Rooftop Reveries

On the Dotted Line

Yesterday, I went into my attorney’s office to sign divorce papers. It was a complete out of body experience.

It was as if it wasn’t me doing it. Someone else was because I couldn’t possibly be the one getting divorced. We are only two years in. My marriage isn’t over. My husband doesn’t have a girlfriend. My husband is faithful to me. My husband solely loves me like he vowed those hundreds of days ago. We are soulmates. Soulmates don’t divorce.

But then I kept seeing my name smeared all over the paper in ink. Blue ink. Had to be blue ink they said.

I had to keep telling myself to be resilient, hold strong, don’t break down. I am certain many other wives have felt the same. You have to think, This is the right thing to do. It doesn’t matter if you love them or that you made a promise. He doesn’t want to be with you anymore. He doesn’t respect you enough to tell you the truth anymore. You need to respect yourself now. That you need to heal. That you deserve better. I know you want it, to keep trying, but you love a ghost. The person you love doesn’t exist. They are enjoying someone else’s company, they don’t want yours anymore. That giving them more and sacrificing more doesn’t mean they’ll come back. That he doesn’t want to come back so you need to take this next step and move forward. But you love him. Don’t do this, you don’t want this. But he is already gone.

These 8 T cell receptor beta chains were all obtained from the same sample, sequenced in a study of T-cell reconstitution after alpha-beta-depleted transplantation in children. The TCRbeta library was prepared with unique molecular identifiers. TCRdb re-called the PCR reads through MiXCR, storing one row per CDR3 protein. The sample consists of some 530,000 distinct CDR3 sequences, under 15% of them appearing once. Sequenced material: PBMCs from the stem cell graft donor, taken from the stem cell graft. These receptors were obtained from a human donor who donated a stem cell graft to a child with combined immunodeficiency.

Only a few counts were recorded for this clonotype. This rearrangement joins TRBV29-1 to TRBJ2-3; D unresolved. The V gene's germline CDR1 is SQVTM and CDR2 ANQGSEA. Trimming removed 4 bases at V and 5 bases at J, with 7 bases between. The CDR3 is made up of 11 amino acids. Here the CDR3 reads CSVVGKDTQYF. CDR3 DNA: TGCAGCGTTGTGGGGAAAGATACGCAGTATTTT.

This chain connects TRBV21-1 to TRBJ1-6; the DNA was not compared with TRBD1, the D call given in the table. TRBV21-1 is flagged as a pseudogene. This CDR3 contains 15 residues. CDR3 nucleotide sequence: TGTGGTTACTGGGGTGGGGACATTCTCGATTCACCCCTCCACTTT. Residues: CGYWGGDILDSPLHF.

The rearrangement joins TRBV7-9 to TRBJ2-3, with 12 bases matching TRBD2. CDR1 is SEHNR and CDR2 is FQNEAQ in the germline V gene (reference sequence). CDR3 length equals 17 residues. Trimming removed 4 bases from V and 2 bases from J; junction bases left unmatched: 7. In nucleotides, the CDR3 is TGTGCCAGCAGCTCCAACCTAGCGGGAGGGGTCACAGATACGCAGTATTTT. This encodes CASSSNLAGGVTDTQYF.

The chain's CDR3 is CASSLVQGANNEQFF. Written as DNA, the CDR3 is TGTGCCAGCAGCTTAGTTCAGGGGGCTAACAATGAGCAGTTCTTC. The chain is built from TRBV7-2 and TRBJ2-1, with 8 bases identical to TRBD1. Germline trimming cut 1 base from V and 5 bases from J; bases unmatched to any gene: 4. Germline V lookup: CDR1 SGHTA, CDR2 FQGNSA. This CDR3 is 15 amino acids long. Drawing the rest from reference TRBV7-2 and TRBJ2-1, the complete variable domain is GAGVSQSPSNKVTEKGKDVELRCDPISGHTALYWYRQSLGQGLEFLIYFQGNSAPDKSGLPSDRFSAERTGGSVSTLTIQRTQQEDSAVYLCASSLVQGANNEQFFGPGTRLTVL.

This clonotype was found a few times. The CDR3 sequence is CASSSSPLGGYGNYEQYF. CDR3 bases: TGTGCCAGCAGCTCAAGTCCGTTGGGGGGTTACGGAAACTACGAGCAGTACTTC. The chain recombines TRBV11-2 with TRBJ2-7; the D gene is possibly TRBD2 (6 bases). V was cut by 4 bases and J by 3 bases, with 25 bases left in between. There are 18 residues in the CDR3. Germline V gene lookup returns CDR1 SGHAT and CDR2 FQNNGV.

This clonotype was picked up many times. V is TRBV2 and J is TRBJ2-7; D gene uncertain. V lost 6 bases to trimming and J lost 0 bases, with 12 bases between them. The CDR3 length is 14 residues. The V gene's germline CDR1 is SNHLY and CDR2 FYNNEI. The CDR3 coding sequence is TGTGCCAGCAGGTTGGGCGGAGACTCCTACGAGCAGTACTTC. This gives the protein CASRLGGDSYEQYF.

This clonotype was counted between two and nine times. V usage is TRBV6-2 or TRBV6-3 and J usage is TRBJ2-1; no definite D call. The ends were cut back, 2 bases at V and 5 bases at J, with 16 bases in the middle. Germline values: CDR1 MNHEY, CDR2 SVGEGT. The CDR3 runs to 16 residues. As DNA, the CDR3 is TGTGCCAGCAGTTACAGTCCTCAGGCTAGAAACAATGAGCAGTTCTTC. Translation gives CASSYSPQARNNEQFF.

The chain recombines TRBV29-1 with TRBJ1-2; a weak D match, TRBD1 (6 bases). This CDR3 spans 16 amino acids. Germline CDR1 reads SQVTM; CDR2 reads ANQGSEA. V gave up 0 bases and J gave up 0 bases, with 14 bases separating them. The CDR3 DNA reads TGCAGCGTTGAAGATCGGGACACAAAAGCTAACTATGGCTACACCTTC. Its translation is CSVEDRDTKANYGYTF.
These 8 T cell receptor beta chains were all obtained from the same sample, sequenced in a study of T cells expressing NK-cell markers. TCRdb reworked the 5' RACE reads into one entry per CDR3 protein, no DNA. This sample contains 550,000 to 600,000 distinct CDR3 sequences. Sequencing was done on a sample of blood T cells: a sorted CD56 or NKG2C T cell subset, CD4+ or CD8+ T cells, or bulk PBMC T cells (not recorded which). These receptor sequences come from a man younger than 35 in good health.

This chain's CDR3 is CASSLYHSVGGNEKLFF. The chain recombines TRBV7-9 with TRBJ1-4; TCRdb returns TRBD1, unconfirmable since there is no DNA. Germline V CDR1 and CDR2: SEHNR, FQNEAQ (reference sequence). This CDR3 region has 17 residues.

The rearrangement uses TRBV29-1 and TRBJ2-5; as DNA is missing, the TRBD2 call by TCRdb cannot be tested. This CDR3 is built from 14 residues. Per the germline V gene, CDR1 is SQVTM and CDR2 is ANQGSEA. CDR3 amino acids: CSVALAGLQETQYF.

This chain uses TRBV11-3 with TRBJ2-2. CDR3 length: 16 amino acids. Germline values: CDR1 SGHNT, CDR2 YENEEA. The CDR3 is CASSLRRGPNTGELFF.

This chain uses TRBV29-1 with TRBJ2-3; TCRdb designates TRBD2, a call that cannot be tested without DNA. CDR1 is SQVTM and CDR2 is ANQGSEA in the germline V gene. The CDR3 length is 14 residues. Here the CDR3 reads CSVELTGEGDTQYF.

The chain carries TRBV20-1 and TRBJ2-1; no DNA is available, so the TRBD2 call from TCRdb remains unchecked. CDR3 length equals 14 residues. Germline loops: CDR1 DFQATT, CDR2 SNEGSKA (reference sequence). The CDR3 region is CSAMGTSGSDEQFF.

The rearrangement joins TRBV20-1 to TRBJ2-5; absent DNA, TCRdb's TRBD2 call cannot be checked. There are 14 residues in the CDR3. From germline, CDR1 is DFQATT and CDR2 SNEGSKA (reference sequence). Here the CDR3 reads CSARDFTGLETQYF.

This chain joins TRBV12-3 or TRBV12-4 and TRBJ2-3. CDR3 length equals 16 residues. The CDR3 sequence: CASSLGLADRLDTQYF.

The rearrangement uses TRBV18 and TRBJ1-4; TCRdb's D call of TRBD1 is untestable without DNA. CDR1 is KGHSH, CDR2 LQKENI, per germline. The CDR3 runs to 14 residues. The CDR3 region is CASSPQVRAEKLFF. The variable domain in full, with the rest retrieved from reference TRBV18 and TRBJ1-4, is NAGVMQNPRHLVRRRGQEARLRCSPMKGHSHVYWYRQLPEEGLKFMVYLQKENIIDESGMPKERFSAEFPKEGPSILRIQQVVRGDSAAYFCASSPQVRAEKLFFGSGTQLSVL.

All of this while staring down at that blue ink. Your eyes, cloudy as the tears form, but you keep your sunglasses on to pretend that you are fine. This is nothing. Like signing for a package or at the checkout counter.

But it isn’t. And when I walked out of the office, the world felt horrifically heavy. Like it was missing something. Like I was alone.

And as I watched the cars whiz by, the lights change from green, yellow, red, green, yellow, red, that the world continued on. It does that. It keeps going. It doesn’t wait for you. Unfortunately, you must keep moving with it. Somehow you string together those broken pieces of your heart and carry them. Drag them, push them, toss them over your shoulder, do whatever you have to in order to keep moving.

Yet, what nags at you in those silent moments, when the universe forces you to be still, is how they aren’t the only ones who broke a promise. The same vows you made at the alter are now void. You are breaking your promise. You have to. If you’re ever going to move on and share your tender heart with someone else, you have to let go of those ceremonious words that filled you up all those years ago. Exhale them out. Know that you meant them, that you wanted nothing but to keep them. But now you can’t.

I can’t promise that I won’t take up lots of room on the bed,
I can’t promise I’ll stop hitting you on the arm every time you let one rip,
I can’t promise I’ll stop pulling faces whenever you are trying to brush your teeth,
and I can’t promise to not get grumpy when I am desperate for food

I can promise to love you through quiet days and through chaos,
through welcomed laughter and inevitable loss.